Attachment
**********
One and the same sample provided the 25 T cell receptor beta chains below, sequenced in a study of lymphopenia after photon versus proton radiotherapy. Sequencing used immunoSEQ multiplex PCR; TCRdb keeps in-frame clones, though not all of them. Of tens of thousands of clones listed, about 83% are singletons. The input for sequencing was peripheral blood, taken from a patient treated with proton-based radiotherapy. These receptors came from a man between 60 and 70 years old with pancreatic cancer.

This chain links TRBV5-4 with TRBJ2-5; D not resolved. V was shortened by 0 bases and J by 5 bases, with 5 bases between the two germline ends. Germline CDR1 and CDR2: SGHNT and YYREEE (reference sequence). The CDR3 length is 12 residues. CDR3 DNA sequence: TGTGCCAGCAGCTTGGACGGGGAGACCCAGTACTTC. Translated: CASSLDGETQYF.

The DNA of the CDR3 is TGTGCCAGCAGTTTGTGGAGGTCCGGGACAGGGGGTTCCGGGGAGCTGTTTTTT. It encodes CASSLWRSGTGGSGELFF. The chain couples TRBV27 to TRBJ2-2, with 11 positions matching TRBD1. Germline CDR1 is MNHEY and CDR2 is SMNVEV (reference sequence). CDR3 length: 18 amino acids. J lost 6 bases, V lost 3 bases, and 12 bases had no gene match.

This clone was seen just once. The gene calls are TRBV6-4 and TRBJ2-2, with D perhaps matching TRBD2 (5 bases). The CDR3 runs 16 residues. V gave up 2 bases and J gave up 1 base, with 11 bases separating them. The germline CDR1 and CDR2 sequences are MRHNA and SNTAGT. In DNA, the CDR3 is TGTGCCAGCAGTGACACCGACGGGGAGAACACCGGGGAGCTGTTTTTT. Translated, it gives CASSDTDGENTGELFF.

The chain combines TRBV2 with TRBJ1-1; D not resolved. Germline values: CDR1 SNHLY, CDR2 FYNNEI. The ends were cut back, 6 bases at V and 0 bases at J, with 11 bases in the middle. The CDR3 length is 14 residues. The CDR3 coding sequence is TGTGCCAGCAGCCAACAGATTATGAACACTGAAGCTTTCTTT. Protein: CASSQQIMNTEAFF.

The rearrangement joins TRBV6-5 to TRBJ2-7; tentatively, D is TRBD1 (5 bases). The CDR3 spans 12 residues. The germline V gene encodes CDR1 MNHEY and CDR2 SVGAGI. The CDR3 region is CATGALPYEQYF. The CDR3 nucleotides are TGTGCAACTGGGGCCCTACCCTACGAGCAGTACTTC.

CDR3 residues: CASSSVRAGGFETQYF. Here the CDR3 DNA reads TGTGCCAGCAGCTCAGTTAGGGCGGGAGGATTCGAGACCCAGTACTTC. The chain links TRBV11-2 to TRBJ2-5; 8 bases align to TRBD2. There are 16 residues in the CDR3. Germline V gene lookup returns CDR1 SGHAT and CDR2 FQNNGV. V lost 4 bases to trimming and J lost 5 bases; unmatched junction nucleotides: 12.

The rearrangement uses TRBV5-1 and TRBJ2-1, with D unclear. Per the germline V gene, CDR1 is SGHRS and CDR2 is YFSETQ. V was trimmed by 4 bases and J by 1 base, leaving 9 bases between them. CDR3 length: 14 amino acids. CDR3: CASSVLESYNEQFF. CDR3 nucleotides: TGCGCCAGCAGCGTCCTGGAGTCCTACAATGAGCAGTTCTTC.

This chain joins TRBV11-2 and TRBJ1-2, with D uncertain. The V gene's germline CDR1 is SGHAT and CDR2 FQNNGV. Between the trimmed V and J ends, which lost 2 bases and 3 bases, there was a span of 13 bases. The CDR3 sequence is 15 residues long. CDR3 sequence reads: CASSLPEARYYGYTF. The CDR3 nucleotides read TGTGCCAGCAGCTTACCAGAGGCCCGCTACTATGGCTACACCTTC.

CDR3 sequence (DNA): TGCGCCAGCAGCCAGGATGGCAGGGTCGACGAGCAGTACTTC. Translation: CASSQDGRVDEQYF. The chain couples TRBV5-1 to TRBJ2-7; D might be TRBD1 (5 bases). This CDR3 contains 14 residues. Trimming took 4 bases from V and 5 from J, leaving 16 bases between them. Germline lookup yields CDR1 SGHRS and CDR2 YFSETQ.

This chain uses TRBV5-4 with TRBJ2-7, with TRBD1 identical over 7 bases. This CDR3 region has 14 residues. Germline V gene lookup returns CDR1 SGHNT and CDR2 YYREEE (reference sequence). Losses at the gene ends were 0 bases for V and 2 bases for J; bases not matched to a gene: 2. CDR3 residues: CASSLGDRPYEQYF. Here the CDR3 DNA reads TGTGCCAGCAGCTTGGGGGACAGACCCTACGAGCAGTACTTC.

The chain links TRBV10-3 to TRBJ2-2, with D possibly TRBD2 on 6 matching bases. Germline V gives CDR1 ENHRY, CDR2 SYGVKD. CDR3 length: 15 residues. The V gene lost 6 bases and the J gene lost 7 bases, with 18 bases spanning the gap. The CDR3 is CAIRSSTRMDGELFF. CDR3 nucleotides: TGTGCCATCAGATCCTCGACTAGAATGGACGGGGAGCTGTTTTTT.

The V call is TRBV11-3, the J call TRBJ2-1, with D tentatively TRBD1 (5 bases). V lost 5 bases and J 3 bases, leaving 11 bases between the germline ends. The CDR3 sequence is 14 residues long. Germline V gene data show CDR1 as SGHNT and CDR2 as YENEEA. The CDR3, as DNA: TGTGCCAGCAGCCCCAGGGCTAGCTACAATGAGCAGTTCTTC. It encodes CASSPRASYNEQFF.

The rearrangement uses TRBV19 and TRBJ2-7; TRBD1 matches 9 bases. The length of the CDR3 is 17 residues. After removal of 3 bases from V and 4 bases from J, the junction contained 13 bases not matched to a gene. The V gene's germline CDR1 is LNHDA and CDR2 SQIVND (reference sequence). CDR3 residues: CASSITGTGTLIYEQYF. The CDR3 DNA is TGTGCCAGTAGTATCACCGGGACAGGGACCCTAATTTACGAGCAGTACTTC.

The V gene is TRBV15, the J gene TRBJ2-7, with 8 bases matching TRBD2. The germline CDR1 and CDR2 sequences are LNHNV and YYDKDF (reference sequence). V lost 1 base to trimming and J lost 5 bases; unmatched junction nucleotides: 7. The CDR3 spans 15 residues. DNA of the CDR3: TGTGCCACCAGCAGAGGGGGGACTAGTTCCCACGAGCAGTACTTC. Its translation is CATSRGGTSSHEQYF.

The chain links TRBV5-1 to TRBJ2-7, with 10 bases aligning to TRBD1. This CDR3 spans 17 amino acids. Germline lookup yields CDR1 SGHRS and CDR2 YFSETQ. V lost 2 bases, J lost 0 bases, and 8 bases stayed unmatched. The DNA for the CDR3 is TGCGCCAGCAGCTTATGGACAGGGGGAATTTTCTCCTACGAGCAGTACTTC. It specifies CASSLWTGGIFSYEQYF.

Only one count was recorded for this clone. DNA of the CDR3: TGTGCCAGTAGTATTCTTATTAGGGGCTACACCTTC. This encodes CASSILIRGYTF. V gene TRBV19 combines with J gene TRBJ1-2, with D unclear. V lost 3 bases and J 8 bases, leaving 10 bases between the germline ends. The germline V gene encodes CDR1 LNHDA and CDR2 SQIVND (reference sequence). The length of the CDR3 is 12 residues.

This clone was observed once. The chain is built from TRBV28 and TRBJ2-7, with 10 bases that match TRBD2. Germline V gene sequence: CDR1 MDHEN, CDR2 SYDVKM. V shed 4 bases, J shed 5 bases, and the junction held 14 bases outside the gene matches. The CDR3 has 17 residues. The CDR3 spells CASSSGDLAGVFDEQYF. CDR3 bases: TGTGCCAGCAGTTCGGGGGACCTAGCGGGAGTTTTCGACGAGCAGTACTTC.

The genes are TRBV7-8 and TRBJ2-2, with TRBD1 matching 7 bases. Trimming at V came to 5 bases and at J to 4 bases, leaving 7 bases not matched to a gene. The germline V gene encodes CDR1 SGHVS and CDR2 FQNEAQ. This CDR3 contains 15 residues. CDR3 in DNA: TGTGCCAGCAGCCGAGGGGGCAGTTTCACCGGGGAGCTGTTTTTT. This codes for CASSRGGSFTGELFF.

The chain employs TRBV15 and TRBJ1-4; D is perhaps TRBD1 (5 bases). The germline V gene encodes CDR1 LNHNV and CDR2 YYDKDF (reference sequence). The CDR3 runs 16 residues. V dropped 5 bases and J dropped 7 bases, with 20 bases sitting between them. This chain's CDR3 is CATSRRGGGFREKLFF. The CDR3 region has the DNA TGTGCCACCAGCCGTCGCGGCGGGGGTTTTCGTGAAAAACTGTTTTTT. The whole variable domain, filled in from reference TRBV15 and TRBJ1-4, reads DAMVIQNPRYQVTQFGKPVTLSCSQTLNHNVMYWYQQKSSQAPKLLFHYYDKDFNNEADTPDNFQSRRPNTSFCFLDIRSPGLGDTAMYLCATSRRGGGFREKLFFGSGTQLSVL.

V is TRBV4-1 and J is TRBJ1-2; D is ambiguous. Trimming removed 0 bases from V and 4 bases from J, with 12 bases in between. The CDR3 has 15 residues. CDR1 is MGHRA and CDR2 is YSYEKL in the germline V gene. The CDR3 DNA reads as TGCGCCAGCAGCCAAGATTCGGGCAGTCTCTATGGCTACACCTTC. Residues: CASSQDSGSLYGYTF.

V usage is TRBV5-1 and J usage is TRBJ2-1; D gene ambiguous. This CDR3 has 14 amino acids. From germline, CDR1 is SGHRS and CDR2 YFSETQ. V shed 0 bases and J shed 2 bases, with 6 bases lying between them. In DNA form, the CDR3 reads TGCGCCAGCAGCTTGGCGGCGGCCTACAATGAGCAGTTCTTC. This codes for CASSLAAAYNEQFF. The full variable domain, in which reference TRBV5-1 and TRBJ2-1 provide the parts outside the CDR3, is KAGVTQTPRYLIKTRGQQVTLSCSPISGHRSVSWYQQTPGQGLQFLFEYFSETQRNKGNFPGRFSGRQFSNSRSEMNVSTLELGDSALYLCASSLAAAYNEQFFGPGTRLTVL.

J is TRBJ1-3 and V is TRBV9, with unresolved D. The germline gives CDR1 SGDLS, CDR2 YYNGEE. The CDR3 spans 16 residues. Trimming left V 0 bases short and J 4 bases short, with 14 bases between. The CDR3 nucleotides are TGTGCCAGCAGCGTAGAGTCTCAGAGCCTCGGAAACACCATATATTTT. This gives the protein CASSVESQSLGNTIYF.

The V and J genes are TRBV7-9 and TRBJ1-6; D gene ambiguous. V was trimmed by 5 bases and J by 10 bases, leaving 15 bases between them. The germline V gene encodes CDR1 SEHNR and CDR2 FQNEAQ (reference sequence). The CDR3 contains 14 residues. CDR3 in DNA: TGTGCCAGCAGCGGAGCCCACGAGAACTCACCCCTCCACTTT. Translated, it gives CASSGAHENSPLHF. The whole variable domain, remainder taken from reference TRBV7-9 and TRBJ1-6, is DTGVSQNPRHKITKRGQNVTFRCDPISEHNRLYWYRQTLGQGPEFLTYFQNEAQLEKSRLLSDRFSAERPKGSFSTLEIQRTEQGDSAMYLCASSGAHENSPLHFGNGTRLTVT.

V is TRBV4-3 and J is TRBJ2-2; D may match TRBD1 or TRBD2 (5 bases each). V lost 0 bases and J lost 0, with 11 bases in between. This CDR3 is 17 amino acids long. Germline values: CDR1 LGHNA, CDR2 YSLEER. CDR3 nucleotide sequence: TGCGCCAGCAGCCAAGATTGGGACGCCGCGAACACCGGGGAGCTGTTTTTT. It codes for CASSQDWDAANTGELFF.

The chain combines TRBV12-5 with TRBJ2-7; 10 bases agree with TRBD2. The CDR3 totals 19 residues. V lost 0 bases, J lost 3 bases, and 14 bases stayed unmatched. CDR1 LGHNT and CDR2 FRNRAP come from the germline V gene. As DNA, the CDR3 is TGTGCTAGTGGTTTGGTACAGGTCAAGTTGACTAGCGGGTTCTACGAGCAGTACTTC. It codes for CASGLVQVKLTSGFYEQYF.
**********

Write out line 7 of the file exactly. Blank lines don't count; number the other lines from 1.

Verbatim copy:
CDR3 residues: CASSSVRAGGFETQYF. Here the CDR3 DNA reads TGTGCCAGCAGCTCAGTTAGGGCGGGAGGATTCGAGACCCAGTACTTC. The chain links TRBV11-2 to TRBJ2-5; 8 bases align to TRBD2. There are 16 residues in the CDR3. Germline V gene lookup returns CDR1 SGHAT and CDR2 FQNNGV. V lost 4 bases to trimming and J lost 5 bases; unmatched junction nucleotides: 12.